My thoughts on Paris

I wasn’t sure whether to post this. Is is a bit of an outpouring of thoughts, a little jumbled and still not entirely clear even to me. But I think like so many of us, we try and order those thoughts by writing it down. I am not even sure whether in a week or two I will even agree with what I have written myself – there is so much to absorb at the moment, I find my thoughts changing constantly on this subject. But for now, this is my take on the latest terrorist attacks in Paris.


My Facebook page feed has been an interesting place over the last few days, as I am sure yours has. When something like the Paris bombings happen we are all united. Not united necessarily in our opinions about the bombings but certanly united that we feel something and that we want to express those feelings. In a way, awful tragedies like this bring us together and actually create a sense of community – weird though that is – especially for those of us far from home, looking for some sort of solace or explanation or just plain solidarity through social media.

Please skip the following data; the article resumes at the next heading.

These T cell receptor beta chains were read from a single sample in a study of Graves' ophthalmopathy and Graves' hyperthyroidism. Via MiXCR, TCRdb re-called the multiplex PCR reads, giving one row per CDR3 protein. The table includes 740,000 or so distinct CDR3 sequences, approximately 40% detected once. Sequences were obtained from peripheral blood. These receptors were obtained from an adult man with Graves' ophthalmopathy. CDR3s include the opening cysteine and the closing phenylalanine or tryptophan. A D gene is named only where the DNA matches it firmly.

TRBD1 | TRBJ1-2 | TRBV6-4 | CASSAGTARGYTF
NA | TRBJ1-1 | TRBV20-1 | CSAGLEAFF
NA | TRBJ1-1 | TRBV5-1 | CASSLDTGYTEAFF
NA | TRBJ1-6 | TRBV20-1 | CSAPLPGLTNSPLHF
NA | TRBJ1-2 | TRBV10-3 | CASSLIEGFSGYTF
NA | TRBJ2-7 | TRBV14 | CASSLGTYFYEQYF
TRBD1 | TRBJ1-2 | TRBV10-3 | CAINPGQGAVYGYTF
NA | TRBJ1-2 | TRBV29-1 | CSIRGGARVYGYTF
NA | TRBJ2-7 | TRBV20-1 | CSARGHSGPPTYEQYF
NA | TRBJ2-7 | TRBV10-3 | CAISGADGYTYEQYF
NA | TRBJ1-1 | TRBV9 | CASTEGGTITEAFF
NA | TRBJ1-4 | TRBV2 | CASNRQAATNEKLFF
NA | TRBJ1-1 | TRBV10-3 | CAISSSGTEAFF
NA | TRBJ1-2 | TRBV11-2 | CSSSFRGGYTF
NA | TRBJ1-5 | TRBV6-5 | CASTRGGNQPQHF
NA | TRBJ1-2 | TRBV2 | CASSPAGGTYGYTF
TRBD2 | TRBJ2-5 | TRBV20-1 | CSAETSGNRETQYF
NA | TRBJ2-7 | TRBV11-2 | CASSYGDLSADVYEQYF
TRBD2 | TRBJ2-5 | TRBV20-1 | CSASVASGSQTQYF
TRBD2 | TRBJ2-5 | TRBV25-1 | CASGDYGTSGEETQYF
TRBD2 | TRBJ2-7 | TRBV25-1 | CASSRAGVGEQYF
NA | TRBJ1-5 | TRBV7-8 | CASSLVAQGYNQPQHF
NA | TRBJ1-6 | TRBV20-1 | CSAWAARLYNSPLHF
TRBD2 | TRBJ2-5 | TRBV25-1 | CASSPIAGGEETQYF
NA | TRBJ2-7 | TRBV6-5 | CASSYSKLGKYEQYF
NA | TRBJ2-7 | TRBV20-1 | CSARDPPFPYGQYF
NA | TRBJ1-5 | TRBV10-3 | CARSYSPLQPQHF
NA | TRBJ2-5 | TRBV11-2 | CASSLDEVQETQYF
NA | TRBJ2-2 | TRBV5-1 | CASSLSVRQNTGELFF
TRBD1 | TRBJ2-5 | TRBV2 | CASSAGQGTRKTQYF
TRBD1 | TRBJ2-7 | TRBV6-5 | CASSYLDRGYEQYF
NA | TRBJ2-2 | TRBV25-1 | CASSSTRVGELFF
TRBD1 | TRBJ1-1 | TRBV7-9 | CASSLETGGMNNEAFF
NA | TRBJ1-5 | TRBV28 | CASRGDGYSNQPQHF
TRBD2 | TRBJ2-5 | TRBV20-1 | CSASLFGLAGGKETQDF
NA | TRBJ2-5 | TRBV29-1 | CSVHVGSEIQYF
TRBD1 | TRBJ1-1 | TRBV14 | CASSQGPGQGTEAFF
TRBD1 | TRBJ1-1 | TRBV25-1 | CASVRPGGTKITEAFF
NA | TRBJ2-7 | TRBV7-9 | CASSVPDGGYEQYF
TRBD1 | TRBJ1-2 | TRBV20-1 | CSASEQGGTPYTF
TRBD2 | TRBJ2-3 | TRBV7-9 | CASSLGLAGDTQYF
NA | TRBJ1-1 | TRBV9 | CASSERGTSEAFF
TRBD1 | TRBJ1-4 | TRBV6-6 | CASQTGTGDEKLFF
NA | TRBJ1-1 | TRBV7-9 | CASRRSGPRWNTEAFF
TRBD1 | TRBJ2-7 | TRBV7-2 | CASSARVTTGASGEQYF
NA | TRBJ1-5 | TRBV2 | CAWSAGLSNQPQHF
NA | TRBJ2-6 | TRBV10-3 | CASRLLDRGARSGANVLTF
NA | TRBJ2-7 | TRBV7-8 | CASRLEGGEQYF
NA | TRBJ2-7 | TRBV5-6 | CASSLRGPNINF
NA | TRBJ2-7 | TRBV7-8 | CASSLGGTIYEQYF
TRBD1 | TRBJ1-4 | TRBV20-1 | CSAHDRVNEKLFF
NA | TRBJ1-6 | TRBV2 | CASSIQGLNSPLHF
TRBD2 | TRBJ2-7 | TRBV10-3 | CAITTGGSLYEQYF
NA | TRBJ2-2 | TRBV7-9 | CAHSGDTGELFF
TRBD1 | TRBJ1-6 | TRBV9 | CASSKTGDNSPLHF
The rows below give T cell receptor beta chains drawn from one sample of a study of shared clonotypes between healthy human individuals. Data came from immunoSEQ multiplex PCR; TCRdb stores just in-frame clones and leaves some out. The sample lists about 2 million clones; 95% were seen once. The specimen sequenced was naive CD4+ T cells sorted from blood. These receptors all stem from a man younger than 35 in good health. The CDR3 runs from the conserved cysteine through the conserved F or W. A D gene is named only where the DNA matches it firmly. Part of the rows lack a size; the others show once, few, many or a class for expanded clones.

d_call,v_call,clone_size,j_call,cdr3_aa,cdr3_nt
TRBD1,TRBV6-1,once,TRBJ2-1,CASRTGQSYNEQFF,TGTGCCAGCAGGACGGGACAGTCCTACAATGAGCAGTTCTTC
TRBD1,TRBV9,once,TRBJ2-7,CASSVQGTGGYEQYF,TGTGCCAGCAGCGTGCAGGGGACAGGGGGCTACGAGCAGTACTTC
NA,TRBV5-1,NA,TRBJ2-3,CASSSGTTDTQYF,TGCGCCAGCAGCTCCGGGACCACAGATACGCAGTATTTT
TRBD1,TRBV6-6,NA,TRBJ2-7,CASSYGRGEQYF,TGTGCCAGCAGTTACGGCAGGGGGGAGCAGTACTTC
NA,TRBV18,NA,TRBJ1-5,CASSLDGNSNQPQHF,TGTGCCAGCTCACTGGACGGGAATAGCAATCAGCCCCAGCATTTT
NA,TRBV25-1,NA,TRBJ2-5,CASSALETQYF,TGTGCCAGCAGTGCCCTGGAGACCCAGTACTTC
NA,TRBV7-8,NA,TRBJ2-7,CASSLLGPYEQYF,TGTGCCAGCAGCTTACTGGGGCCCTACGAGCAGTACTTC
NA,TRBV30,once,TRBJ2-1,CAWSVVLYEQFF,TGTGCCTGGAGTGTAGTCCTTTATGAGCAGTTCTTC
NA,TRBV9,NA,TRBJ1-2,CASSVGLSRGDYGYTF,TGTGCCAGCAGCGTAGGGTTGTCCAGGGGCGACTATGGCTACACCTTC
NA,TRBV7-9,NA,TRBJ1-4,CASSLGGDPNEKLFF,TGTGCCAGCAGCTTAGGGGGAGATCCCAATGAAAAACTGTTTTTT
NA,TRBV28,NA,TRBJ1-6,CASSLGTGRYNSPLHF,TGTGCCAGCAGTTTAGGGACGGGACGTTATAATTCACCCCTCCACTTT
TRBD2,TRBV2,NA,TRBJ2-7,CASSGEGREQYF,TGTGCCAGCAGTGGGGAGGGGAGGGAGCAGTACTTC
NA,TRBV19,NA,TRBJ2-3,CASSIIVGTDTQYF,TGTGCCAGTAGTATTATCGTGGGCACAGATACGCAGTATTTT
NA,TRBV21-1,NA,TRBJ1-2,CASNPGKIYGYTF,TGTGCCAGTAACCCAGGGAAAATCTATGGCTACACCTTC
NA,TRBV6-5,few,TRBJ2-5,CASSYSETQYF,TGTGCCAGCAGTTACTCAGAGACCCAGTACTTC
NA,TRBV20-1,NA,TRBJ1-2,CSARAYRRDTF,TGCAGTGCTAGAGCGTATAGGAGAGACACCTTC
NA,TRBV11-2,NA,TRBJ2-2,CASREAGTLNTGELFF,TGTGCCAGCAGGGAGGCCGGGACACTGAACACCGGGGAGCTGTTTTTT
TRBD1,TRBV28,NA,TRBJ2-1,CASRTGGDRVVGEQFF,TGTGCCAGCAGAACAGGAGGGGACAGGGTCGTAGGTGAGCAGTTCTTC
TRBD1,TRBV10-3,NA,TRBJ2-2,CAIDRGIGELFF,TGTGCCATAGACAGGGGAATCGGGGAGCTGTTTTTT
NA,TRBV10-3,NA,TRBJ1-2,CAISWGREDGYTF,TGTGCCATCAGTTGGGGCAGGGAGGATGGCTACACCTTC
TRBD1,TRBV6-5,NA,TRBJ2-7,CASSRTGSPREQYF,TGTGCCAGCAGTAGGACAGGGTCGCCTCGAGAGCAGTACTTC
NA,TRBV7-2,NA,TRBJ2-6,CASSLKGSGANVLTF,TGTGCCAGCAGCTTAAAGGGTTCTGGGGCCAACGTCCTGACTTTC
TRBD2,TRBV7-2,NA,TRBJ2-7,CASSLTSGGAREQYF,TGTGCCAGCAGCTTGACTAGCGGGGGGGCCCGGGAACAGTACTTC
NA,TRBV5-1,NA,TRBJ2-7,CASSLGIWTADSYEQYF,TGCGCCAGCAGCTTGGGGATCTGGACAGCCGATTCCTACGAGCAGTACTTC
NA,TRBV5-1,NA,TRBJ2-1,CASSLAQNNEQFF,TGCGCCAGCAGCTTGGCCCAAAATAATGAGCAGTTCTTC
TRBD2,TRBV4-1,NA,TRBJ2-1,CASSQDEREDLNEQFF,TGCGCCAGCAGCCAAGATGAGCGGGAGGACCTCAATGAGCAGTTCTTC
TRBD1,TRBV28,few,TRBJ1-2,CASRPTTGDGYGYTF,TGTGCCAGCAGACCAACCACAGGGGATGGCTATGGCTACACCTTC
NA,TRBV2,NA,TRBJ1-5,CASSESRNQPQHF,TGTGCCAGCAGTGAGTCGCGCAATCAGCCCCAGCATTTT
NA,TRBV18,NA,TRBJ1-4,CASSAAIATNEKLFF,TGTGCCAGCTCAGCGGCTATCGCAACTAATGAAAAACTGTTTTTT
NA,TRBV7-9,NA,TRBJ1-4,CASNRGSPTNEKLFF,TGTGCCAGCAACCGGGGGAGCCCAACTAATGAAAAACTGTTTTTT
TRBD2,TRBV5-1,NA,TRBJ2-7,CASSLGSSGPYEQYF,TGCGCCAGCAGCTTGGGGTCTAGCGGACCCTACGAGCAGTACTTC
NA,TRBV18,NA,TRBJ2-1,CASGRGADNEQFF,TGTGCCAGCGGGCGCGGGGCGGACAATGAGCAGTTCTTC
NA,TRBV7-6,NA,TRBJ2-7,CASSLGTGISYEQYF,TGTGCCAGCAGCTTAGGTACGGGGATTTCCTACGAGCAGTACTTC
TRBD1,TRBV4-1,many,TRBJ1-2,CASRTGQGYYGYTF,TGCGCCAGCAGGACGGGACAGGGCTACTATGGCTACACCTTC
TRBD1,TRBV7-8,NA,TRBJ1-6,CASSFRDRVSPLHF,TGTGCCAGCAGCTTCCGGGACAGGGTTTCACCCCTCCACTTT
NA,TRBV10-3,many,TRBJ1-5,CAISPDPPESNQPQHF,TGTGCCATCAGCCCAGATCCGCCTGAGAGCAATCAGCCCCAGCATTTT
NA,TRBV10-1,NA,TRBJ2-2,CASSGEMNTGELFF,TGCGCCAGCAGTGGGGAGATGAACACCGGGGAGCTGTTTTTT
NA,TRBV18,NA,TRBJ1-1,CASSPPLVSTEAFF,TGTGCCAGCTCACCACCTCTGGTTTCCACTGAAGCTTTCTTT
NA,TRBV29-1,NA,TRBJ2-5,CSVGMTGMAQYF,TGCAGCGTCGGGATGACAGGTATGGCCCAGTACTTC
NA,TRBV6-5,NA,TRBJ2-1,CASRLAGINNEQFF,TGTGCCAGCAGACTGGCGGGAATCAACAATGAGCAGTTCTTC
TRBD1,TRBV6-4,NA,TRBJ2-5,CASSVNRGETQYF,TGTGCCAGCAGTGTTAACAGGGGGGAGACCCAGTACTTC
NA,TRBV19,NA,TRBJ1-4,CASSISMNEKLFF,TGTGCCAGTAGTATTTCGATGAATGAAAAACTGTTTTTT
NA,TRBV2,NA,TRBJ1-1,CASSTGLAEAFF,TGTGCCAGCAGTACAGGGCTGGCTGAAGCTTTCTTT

As with most of us, my first thoughts on seeing the news about Paris on Saturday morning was one of sadness. Sadness not just for all those innocents who had lost their lives, but for what I knew would come next – the blaming and the I Told You So’s and the outpouring of rage against a lot of other innocent people. It is inevitable and debates have raged over this matter and will continue to rage until kingdom come.